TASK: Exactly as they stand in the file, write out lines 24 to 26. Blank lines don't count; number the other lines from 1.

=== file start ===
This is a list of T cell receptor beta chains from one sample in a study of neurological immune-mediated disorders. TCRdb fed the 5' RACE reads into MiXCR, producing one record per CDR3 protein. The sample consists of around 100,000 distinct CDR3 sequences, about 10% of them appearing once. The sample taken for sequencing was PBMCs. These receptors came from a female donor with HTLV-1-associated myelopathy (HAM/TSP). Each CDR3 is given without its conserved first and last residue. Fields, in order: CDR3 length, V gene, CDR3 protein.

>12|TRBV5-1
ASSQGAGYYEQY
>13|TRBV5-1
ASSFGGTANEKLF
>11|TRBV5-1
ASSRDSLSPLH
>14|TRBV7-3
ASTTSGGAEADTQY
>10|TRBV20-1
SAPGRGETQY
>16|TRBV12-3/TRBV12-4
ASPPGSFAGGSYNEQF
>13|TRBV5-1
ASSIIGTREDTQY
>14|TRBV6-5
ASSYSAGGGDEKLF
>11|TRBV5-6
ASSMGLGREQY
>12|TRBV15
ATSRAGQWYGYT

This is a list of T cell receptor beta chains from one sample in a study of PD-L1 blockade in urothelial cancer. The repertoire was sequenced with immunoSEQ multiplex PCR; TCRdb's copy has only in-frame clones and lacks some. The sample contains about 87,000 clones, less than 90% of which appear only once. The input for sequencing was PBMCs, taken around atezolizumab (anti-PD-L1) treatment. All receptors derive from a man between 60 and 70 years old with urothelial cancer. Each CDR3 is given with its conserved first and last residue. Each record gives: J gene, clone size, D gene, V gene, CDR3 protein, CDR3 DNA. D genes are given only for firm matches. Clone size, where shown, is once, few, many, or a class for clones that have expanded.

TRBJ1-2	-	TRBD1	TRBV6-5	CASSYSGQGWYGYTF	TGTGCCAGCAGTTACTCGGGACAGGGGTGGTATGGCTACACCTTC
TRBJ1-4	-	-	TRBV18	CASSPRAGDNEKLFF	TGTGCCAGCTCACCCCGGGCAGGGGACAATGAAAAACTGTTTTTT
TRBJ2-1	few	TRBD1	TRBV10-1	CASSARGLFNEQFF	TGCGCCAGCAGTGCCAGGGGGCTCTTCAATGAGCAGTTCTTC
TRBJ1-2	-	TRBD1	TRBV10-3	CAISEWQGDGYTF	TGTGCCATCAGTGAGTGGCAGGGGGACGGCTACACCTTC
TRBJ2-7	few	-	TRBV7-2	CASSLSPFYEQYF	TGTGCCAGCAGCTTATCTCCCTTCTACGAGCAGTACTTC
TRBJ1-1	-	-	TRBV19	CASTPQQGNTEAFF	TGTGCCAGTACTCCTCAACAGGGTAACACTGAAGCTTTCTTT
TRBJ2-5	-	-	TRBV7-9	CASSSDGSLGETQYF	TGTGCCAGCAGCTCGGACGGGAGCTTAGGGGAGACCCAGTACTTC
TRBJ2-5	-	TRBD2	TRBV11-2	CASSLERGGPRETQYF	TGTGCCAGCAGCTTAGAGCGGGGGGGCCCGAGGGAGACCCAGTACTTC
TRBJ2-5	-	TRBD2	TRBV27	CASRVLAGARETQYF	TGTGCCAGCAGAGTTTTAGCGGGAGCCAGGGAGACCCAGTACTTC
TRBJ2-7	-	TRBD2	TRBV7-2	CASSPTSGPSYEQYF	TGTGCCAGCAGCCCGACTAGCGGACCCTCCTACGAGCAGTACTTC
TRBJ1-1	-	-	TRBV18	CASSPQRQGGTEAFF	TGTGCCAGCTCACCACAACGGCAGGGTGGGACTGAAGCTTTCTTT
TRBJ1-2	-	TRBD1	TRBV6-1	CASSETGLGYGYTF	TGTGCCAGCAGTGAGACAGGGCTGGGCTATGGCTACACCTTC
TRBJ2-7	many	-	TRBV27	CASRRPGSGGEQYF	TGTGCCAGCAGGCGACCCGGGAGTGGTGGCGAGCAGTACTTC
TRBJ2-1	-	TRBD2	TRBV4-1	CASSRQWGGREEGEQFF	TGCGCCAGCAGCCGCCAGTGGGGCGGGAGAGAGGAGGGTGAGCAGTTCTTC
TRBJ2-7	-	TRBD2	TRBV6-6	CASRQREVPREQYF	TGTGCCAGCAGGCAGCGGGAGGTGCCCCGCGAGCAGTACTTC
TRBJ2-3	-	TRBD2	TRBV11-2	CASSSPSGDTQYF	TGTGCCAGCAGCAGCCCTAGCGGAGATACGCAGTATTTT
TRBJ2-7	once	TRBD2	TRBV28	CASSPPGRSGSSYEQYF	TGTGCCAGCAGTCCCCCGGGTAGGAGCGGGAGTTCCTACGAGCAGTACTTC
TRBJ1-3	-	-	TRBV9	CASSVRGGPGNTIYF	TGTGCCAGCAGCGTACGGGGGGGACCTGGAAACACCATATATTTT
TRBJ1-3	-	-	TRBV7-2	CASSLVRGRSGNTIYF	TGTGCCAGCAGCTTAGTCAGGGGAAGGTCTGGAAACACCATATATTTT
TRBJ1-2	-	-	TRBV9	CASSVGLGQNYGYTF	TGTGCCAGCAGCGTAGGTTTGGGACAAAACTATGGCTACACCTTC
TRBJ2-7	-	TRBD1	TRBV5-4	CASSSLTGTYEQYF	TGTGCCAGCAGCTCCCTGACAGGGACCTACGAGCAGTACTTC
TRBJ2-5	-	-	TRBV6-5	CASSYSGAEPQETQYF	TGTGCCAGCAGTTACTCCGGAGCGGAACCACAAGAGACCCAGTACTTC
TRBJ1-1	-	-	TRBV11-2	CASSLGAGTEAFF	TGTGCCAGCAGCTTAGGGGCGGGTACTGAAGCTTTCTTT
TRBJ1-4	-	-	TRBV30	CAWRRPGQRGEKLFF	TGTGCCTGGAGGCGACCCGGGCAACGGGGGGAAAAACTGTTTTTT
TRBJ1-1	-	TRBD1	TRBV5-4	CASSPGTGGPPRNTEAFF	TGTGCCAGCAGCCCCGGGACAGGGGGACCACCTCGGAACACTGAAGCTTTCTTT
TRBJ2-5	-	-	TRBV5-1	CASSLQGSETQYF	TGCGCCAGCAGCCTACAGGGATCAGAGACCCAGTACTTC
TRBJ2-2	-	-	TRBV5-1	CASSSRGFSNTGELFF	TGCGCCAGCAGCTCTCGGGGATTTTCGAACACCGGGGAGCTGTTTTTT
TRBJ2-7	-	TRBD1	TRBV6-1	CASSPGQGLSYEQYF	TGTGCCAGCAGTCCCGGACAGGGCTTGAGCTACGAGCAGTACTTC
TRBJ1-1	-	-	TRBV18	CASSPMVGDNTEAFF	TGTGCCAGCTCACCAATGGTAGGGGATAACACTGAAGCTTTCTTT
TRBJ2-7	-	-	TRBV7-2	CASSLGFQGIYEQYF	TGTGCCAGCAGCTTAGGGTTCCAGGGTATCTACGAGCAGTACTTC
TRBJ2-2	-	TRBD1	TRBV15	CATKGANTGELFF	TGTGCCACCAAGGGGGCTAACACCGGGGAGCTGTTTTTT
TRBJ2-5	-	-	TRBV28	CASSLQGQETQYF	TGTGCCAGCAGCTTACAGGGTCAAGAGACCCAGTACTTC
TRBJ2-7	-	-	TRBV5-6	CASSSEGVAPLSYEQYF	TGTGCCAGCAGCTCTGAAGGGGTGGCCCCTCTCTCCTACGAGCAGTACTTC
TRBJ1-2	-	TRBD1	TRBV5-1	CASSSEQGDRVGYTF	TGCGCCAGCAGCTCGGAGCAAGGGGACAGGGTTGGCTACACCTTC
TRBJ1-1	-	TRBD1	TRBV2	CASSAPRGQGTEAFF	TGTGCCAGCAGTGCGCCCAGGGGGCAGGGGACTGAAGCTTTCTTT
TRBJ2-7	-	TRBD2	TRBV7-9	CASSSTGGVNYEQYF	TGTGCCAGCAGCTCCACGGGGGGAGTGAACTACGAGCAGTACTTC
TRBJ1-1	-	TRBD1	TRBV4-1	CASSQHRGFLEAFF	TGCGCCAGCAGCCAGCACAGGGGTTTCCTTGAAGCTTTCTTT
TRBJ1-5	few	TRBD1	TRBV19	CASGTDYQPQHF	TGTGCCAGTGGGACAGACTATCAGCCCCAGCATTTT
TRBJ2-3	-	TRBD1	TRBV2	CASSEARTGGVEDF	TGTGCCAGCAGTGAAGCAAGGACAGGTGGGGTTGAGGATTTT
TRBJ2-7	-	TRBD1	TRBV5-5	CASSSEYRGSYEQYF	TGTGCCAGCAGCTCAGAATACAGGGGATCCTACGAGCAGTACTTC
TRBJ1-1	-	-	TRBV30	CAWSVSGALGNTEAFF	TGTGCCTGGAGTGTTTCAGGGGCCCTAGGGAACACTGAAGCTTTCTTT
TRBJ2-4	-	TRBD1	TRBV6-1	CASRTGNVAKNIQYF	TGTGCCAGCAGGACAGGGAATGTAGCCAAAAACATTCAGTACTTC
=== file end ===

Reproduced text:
TRBJ1-4	-	-	TRBV18	CASSPRAGDNEKLFF	TGTGCCAGCTCACCCCGGGCAGGGGACAATGAAAAACTGTTTTTT
TRBJ2-1	few	TRBD1	TRBV10-1	CASSARGLFNEQFF	TGCGCCAGCAGTGCCAGGGGGCTCTTCAATGAGCAGTTCTTC
TRBJ1-2	-	TRBD1	TRBV10-3	CAISEWQGDGYTF	TGTGCCATCAGTGAGTGGCAGGGGGACGGCTACACCTTC